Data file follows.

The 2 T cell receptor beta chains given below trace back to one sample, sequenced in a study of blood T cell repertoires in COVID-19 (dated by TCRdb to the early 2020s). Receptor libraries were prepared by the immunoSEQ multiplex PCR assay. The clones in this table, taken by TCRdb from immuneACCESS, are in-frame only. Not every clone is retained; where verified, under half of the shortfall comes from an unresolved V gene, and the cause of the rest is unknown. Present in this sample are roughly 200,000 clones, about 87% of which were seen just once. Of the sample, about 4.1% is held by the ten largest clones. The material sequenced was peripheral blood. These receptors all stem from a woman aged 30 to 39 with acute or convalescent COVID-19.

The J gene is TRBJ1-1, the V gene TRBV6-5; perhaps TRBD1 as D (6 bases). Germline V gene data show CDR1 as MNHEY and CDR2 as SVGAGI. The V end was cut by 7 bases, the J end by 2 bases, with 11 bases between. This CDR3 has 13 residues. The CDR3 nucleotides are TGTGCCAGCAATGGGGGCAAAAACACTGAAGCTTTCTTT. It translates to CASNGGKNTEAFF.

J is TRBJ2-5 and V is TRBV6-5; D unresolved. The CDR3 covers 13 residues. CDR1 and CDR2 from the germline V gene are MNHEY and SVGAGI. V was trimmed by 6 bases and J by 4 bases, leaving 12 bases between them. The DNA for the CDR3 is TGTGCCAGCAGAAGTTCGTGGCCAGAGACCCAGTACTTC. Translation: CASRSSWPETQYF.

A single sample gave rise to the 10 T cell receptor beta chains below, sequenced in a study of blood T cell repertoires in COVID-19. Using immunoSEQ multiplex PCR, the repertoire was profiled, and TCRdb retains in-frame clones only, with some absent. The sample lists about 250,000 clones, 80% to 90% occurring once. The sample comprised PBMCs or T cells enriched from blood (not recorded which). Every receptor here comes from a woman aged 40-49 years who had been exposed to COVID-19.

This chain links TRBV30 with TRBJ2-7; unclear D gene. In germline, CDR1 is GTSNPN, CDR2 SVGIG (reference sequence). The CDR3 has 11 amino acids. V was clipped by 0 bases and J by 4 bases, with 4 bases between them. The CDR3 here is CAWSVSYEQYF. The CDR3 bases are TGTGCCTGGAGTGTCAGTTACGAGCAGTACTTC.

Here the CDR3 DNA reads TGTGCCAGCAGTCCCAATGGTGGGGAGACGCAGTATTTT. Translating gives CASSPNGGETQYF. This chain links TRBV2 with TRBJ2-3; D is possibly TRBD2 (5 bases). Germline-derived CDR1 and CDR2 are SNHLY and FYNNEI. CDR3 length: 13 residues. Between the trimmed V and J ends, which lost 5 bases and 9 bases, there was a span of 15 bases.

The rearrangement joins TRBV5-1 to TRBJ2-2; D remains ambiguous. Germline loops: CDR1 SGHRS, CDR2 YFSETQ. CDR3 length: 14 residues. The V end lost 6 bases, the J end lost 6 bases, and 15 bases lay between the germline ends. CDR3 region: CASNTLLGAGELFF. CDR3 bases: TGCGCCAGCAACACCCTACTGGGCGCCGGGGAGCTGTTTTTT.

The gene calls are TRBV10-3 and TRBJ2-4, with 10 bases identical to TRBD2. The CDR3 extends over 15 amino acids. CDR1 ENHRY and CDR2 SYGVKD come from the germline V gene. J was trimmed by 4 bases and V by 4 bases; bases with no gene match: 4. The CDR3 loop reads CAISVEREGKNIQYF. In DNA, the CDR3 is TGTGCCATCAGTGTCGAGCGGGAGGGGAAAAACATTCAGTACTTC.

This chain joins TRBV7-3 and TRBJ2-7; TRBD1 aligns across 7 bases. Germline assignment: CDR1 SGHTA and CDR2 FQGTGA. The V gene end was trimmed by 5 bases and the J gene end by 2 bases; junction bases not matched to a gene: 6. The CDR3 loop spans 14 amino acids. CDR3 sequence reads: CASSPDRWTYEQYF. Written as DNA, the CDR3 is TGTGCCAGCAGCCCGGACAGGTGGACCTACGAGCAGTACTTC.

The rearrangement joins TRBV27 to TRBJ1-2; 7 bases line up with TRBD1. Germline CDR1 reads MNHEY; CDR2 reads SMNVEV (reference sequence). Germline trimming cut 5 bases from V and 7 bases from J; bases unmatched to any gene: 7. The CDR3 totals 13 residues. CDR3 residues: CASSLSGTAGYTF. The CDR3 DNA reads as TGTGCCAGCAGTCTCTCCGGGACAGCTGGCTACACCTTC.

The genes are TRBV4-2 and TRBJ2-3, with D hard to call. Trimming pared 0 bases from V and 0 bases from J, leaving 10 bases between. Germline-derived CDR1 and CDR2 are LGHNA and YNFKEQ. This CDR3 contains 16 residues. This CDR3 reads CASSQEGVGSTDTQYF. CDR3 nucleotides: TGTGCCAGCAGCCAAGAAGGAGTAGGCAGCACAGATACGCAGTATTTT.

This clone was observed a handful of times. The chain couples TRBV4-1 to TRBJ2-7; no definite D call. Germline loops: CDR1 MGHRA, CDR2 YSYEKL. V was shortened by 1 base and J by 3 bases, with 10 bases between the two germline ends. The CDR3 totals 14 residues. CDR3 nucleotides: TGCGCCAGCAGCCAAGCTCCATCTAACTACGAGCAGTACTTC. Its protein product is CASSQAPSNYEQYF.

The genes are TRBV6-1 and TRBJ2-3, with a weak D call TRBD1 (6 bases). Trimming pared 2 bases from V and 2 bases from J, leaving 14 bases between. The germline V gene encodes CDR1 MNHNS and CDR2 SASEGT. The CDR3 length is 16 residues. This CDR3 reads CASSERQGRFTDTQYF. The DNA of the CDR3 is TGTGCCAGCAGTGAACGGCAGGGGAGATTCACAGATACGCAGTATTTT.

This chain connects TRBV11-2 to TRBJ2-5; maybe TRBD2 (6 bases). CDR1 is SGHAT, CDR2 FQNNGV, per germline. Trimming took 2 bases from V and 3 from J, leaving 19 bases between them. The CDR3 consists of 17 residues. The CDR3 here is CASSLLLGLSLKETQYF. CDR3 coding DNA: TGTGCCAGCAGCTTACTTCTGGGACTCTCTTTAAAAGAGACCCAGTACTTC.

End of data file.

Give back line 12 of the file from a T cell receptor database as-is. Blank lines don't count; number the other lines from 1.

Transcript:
This clone was observed a handful of times. The chain couples TRBV4-1 to TRBJ2-7; no definite D call. Germline loops: CDR1 MGHRA, CDR2 YSYEKL. V was shortened by 1 base and J by 3 bases, with 10 bases between the two germline ends. The CDR3 totals 14 residues. CDR3 nucleotides: TGCGCCAGCAGCCAAGCTCCATCTAACTACGAGCAGTACTTC. Its protein product is CASSQAPSNYEQYF.